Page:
Watching Netflix’s Death Note

Given the hardcore fandom phase I went through in high school over this series (I was in it to win it, people), it was inevitable that I’d wind up watching the terribly conceived, terribly executed Netflix movie.

Spoilers: it’s not that it’s stupid. It’s that it isn’t stupid enough.

Also, like, spoilers for the decade old anime.

Show notes over at Anime Feminist!

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The Consulting Analyst – The Vampire Lestat (Part 9)

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Summer is turning to fall, and so we return to those garbage vampires of my heart doing….actually, remember the World Tour part of Interview with the Vampire that was wisely cut from the film? Yeah, this is that again; except that Lestat is the Dashing Hero who actually knows a single scrap of something that he refused to tell Louis and…no. No, no. I can’t get into this yet. Now is not the time. But soon, dear readers. Very soon.

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Hustle Cat is for Dream Daddy Fans Who Like Magic and Cats

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As Dream Daddy continues to enjoy considerable well-deserved acclaim as well as a booming fandom, I found myself thinking of other western dating sims that flew a bit more under the radar. It’s certainly no crime that DD’s young writing staff garnered the producorial support of the Game Grumps, allowing their sweet, sincere game further reach. But there are also other, earlier western dating sims who’ve tried to write more inclusively—going at least as far back as Hanako Games’ Magical Diary in 2011. Today I want to spotlight Date Nighto’s 2016 game Hustle Cat, which won my heart with its low-key but empathetic romances and fantasy elements. And also, its literal cat people.

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Wandering Son Retrospective

I hosted an analysis of Wandering Son, one of the very few anime and manga to focus on the experience of growing up trans in Japan, and was joined by some special guests: including ANN’s Jacob Chapman; Rachel “Matt” Thorn, who translated the WS manga, and Youtuber Cayla Coats. I’m very proud to have been able to facilitate and take part in the conversation that ensued.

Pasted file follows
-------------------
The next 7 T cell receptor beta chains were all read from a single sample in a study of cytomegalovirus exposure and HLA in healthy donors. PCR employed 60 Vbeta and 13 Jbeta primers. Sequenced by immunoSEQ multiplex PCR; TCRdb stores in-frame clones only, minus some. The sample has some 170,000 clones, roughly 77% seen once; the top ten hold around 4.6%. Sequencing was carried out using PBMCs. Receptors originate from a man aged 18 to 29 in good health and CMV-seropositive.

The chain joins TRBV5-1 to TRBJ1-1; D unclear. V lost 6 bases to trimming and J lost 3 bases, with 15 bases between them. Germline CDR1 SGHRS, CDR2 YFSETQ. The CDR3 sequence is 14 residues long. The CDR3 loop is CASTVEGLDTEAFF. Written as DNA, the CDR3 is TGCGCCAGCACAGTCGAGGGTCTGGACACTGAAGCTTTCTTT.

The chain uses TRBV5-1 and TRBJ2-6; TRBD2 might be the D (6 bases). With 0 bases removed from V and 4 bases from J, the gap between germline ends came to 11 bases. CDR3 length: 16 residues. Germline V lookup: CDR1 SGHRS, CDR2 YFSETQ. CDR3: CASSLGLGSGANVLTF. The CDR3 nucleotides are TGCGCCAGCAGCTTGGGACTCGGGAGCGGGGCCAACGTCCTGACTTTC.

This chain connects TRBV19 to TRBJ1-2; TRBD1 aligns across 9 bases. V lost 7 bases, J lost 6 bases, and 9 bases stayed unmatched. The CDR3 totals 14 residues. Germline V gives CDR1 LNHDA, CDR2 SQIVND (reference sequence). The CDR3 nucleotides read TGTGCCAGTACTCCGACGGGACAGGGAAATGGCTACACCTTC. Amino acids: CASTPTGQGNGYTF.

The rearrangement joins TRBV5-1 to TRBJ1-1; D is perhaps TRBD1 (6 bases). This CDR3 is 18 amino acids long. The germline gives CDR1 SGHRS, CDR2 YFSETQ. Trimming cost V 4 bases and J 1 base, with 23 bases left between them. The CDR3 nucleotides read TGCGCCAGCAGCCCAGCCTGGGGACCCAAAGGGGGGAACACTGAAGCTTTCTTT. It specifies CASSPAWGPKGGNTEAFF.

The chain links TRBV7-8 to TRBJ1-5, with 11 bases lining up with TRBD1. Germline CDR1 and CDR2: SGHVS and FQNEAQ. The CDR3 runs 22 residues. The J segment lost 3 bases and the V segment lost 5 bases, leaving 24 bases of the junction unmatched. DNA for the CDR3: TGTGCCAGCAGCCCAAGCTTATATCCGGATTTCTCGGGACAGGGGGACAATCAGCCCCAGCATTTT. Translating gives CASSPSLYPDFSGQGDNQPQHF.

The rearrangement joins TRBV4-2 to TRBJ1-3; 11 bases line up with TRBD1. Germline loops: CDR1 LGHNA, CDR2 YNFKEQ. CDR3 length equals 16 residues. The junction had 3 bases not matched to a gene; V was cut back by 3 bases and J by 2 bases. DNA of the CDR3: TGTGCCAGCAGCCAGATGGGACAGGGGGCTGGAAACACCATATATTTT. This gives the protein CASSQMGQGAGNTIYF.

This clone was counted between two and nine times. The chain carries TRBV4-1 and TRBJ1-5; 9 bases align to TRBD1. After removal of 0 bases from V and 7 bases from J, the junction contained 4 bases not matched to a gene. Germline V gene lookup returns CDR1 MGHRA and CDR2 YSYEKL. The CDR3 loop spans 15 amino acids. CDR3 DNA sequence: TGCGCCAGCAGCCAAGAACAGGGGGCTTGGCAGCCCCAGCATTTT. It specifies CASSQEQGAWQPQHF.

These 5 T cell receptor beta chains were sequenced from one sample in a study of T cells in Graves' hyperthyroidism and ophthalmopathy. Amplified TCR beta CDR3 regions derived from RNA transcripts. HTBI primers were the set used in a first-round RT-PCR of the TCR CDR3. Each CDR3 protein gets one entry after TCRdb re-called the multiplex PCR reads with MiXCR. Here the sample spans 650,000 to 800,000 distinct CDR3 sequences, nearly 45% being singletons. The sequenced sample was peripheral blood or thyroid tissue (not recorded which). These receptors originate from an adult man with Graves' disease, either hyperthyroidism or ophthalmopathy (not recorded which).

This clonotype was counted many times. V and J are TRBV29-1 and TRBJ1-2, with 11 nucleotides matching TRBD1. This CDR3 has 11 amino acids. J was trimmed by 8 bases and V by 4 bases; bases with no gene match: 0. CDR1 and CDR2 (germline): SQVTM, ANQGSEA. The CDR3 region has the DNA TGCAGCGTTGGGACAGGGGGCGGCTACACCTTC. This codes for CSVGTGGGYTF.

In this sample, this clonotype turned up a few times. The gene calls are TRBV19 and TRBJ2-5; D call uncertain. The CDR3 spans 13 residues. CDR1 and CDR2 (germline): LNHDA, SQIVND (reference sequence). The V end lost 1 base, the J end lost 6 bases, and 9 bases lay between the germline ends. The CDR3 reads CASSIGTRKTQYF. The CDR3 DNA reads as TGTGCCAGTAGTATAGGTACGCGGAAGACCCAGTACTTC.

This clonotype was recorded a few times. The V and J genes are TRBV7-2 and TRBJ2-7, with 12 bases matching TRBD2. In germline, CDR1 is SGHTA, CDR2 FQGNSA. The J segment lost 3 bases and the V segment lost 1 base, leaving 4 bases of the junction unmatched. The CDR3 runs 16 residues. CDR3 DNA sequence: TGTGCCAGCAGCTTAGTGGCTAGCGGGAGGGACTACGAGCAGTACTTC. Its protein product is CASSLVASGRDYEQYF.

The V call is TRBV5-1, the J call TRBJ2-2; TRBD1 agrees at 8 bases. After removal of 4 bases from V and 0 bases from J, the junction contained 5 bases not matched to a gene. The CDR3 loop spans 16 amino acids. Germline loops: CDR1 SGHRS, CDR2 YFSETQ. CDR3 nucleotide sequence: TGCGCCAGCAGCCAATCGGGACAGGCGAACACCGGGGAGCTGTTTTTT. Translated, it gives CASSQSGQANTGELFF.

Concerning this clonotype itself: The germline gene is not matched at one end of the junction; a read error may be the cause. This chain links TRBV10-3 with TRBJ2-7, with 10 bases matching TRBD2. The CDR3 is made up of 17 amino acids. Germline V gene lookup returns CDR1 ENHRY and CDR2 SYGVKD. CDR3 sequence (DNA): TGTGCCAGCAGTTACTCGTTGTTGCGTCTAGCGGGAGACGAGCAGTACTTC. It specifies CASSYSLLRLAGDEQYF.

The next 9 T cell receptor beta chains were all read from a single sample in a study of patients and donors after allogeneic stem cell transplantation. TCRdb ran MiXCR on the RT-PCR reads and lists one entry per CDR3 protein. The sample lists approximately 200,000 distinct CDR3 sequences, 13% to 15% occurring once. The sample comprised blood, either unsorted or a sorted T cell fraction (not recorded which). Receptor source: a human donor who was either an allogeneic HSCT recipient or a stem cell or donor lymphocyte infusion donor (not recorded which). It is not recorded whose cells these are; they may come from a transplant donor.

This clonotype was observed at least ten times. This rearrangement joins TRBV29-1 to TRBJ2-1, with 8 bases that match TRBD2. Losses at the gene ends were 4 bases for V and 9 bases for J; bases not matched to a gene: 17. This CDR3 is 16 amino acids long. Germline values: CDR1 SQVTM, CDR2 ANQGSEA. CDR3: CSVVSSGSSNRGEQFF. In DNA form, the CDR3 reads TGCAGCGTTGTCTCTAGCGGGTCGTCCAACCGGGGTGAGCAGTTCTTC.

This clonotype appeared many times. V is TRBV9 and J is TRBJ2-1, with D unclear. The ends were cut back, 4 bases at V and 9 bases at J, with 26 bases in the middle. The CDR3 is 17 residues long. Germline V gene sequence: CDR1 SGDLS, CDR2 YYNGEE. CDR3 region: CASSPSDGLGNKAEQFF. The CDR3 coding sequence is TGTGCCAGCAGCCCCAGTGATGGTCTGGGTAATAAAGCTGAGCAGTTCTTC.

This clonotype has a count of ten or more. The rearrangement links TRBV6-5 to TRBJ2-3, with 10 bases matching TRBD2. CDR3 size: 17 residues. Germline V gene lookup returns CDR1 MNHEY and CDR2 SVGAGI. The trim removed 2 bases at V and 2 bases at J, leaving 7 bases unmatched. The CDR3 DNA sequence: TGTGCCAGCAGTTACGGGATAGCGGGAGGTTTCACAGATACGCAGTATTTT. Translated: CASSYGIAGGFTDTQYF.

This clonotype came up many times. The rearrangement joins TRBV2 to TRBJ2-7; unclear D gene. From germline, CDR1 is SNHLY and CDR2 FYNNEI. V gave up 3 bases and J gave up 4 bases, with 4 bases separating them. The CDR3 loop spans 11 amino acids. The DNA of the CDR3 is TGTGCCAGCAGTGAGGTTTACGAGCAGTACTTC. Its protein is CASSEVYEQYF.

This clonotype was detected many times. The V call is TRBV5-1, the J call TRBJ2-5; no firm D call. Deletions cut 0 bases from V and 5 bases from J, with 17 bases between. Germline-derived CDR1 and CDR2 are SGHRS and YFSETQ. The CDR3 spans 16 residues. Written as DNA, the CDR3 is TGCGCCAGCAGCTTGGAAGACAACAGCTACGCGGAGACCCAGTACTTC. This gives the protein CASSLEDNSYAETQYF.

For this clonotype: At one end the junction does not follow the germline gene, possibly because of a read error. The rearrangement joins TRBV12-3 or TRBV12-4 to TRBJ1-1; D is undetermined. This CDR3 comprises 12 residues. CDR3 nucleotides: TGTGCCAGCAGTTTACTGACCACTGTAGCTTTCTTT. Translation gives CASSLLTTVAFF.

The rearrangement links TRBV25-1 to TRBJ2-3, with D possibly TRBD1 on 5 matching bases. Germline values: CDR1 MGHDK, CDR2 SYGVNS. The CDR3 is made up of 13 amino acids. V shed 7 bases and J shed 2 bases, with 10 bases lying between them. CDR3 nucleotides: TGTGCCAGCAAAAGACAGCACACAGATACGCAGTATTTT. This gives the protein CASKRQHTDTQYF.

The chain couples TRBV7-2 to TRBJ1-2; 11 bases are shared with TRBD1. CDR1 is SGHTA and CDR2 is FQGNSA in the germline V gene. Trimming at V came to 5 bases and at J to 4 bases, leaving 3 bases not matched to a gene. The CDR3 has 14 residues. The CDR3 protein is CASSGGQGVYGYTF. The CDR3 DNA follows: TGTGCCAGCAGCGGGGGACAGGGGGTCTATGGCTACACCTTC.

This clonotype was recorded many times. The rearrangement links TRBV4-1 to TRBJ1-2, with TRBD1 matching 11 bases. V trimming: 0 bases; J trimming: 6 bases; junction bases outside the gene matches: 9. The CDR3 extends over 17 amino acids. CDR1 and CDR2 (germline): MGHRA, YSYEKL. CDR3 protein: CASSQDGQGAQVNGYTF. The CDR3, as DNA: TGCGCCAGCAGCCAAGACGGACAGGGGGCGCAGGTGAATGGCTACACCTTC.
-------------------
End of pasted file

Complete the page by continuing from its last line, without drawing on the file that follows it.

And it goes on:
Show notes over at Anime Feminist!

 

[Link] How Clean Freak! Aoyama-kun compassionately handles mental illness

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When this season started out, Clean Freak! Aoyama kun had a huge uphill battle to win my respect. I can count the number of sports anime that have really grabbed me on one hand, and even if that weren’t the case… well, look at the title.

While admittedly that “Clean Freak” is more of a poor translation choice than authorial intent (the Japanese title, 潔癖男子, is more literally “Cleanliness Boy,” as seen on-screen during the opening theme, and can directly refer to the more clinical germaphobia), a series that chooses to focus on a germaphobic prodigy is still a gimmick that practically screams future exploitation. But, as I said when I reviewed the premiere, it won me over. Aoyama-kun is good. And it’s stayed good, mostly due to the compassion it shows for its ever-expanding ensemble cast.

Fujimi High’s soccer team is a tight-knit bunch of weirdos, each with their own quirks and conflicts, and the show works to endear us to them by showing how those oddities bring happiness to others (in the case of class clown Tsukamoto) or by validating a character’s emotional wants rather than mocking them (as with sweet yandere manager Moka). As successive episodes turn the spotlight to different members of the cast, it proves its determination to laugh with rather than at its characters. But nothing surprised me more than ”Narita-kun Keeps It a Secret,” which shines a light on both a new character and Aoyama himself.

Read the rest at Anime Feminist!